Unsentimental – No matter how much time and energy Morrison invested in a project, he fought sentimentality, believing that selling his work would offer more opportunities to do even more work. However, there is one piece with which the family has never parted: a painting that has hung over their oldest son’s bed since he was a young boy.

Found objects – I absolutely love Morrison’s wood collages. The documentary shows footage of him strolling the shores of Lake Superior with armloads of driftwood. By cutting and sanding and arranging these found objects, he would make the rather earthy and woodsy become rather metropolitan and contemporary—like magic.

I can’t wait to visit Morrison’s work again with a better understanding of its origins. I can’t wait to dig into Modern Spirit. And, as always, I can’t wait to see how my exposure to yet another accomplished artist inspires my own creativity and further learning.


Artist Date: Minneapolis Institute of Art, Art in Bloom – April 29, 2018

I can hardly believe that I allowed 35 years of my life to pass without taking in this gem: the Art in Bloom exhibit at the Minneapolis Institute of Art (MIA).

This was the 35th year that the MIA invited florists, both novice and professional, to imitate or interpret an existing work of art through a floral creation.

I have bragged on MIA’s docents before, but on Art in Bloom weekends, they take their skills to another level, not only offering historical background and their insight on paintings and sculptures, but also introducing us to familiar and not-so-familiar plant life and its use in artistic design.

In the process of my tour of some modern and contemporary selections, I discovered a few new artists and pieces of art among MIA’s permanent collection:

“An Inner Dialogue with Frida Kahlo (Hand-Shaped Earring)” by Morimura Yasumasa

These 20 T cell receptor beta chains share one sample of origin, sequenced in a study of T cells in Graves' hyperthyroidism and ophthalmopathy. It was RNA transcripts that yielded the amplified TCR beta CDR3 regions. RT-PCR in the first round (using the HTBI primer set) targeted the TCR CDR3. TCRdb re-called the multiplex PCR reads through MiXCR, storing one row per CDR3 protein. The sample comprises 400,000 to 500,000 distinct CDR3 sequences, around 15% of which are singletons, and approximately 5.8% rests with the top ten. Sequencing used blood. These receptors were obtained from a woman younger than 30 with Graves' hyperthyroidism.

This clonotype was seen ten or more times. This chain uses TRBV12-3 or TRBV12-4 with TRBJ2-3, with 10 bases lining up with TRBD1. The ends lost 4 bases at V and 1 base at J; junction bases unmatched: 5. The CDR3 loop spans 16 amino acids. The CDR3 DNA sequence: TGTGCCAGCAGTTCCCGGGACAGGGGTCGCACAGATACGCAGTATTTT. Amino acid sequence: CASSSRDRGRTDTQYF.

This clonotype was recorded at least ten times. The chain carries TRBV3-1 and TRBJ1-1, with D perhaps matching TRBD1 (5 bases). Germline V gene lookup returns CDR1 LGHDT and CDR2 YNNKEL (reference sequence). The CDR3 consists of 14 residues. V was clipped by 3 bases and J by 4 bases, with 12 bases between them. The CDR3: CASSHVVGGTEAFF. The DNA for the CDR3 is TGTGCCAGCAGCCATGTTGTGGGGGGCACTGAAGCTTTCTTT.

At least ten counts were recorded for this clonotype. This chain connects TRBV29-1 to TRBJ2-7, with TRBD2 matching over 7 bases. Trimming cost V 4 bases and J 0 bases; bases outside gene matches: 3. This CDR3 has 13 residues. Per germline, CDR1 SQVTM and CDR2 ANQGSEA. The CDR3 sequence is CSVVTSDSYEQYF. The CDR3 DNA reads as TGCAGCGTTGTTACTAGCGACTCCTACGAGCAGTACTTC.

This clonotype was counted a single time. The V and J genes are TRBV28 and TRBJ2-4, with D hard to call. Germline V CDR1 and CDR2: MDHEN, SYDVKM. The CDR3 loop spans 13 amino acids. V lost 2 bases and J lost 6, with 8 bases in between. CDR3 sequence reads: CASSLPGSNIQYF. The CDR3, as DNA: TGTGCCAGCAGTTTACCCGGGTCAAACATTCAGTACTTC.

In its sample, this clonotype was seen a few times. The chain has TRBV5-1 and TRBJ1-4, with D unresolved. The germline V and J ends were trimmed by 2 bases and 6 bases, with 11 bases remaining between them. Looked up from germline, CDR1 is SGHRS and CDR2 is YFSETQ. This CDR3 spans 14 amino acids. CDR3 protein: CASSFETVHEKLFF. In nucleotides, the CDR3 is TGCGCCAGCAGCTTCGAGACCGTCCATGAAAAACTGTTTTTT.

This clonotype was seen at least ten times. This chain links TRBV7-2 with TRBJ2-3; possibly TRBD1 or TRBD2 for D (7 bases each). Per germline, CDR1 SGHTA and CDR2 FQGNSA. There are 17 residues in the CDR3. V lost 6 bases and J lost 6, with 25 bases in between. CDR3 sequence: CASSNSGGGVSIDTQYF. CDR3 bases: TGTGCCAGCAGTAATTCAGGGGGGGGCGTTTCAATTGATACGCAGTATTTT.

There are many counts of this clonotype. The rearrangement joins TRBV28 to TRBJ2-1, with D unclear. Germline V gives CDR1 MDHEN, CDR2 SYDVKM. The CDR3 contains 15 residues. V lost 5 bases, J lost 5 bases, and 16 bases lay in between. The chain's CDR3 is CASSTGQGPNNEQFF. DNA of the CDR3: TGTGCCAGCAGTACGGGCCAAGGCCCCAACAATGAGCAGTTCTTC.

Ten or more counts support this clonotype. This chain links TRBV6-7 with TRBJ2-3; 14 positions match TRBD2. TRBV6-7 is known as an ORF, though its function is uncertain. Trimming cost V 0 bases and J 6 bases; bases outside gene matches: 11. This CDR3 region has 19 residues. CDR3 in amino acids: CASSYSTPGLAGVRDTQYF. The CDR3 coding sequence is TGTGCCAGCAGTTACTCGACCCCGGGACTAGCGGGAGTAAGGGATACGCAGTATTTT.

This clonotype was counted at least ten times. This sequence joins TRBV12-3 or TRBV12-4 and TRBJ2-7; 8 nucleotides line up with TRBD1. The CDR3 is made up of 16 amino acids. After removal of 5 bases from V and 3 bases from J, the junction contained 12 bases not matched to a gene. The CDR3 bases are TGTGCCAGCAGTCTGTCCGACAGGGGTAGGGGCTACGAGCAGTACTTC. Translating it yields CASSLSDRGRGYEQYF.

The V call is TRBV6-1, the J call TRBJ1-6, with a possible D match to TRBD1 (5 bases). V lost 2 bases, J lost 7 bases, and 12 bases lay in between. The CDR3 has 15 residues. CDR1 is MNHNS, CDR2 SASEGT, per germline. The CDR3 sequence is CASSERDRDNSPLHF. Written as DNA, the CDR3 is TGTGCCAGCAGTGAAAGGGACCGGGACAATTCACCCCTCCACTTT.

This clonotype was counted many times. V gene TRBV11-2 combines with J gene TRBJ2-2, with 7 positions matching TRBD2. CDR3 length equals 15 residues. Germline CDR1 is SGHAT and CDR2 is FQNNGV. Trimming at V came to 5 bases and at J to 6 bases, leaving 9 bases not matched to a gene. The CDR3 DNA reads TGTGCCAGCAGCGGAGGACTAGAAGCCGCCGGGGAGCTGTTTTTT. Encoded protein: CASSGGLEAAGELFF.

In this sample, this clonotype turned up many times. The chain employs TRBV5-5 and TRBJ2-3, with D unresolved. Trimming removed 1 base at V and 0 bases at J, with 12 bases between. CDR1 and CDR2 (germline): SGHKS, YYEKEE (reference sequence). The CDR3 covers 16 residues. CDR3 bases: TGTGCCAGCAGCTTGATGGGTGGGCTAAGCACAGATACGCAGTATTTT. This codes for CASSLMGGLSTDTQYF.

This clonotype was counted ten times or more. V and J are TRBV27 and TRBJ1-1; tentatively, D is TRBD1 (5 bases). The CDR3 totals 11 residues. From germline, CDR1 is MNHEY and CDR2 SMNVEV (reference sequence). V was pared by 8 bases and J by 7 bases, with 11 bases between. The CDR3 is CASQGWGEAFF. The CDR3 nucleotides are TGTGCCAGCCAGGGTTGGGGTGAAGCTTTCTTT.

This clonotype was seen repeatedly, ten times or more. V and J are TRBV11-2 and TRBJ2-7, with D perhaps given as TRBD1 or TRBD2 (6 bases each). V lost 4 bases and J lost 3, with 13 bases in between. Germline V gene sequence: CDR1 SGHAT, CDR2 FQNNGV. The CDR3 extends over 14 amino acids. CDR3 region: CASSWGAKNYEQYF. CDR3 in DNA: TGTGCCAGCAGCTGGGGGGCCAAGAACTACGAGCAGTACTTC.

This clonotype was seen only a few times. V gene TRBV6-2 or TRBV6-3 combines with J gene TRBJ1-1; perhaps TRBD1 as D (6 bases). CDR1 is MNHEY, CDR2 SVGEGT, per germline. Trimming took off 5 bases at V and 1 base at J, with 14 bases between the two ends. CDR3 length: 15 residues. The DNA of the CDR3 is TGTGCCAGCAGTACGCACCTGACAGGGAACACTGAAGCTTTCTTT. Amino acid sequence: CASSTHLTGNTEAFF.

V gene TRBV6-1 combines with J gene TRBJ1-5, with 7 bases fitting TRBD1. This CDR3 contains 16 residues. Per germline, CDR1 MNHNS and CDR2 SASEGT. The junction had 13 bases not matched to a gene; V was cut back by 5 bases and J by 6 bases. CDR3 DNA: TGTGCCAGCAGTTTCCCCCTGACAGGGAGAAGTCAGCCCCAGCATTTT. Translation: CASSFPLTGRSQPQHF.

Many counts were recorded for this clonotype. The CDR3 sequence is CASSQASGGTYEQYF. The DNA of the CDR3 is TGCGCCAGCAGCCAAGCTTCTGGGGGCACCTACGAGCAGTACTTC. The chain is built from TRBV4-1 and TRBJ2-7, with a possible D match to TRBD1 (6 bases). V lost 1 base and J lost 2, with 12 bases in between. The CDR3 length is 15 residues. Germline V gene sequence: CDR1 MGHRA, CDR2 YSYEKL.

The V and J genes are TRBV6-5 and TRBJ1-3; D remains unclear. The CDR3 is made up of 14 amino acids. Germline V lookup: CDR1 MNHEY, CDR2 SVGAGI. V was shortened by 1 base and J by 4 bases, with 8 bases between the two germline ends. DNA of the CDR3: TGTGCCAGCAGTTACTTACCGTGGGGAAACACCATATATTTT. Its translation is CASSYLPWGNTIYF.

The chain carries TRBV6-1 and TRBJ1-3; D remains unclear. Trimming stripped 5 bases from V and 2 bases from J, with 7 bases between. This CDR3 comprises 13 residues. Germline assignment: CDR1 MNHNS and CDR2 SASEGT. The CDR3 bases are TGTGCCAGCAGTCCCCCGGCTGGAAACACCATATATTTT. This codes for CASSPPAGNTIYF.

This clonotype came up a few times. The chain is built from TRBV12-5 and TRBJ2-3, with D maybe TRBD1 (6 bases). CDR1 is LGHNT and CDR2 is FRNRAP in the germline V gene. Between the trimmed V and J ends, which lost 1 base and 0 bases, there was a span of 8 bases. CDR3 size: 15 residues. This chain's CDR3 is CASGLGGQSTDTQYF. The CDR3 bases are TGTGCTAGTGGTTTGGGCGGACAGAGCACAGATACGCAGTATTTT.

This Japanese artist dresses and poses as a well-known figure—Marilyn Monroe, Mona Lisa, etc.—then paints a “self portrait.” The process itself is extremely creative, but, boy, what detail this painter lends to his work. In his depiction of Frida Kahlo, the Louis Vuitton wrap bears an amazing and oh-so realistic texture and vibrancy. Wow!

“Billboard” by Grace Hartigan
Hartigan used 1950s advertisements as her inspiration in creating an abstract collage of color blocks and simple figures. “Billboard” began with an  arrangement of images from “Life” magazine—this became Hartigan’s model for her painting. Note to self: Try this!

“Young Woman in Undergarments” by Wilhelm List 
The mother-and-daughter team who created the floral imitation of this painting were on hand to point out sweet details of this painting; the pair had obviously studied it well to arrive at their own composition of precisely placed hydrangeas, carnations and greenery. Both works of art carried an intriguing mix of light and dark, light and lush.

“Italian Town by the Sea” by Alexandra Exter
Vibrant colors. Juxtaposed shapes. A little tension. A dynamic flow. This abstract painting boasts all the qualities that bless my eye with delight. A student of cubism, Exter took the approach and made it all her own by including realistic hues and shading. It’s always a treat to learn of another woman of independent courage!

Again, these were just the highlights of my first Art in Bloom experience. Next year, I hope to extend my visit and to explore more genres… and to welcome spring with some beautiful flowers, too!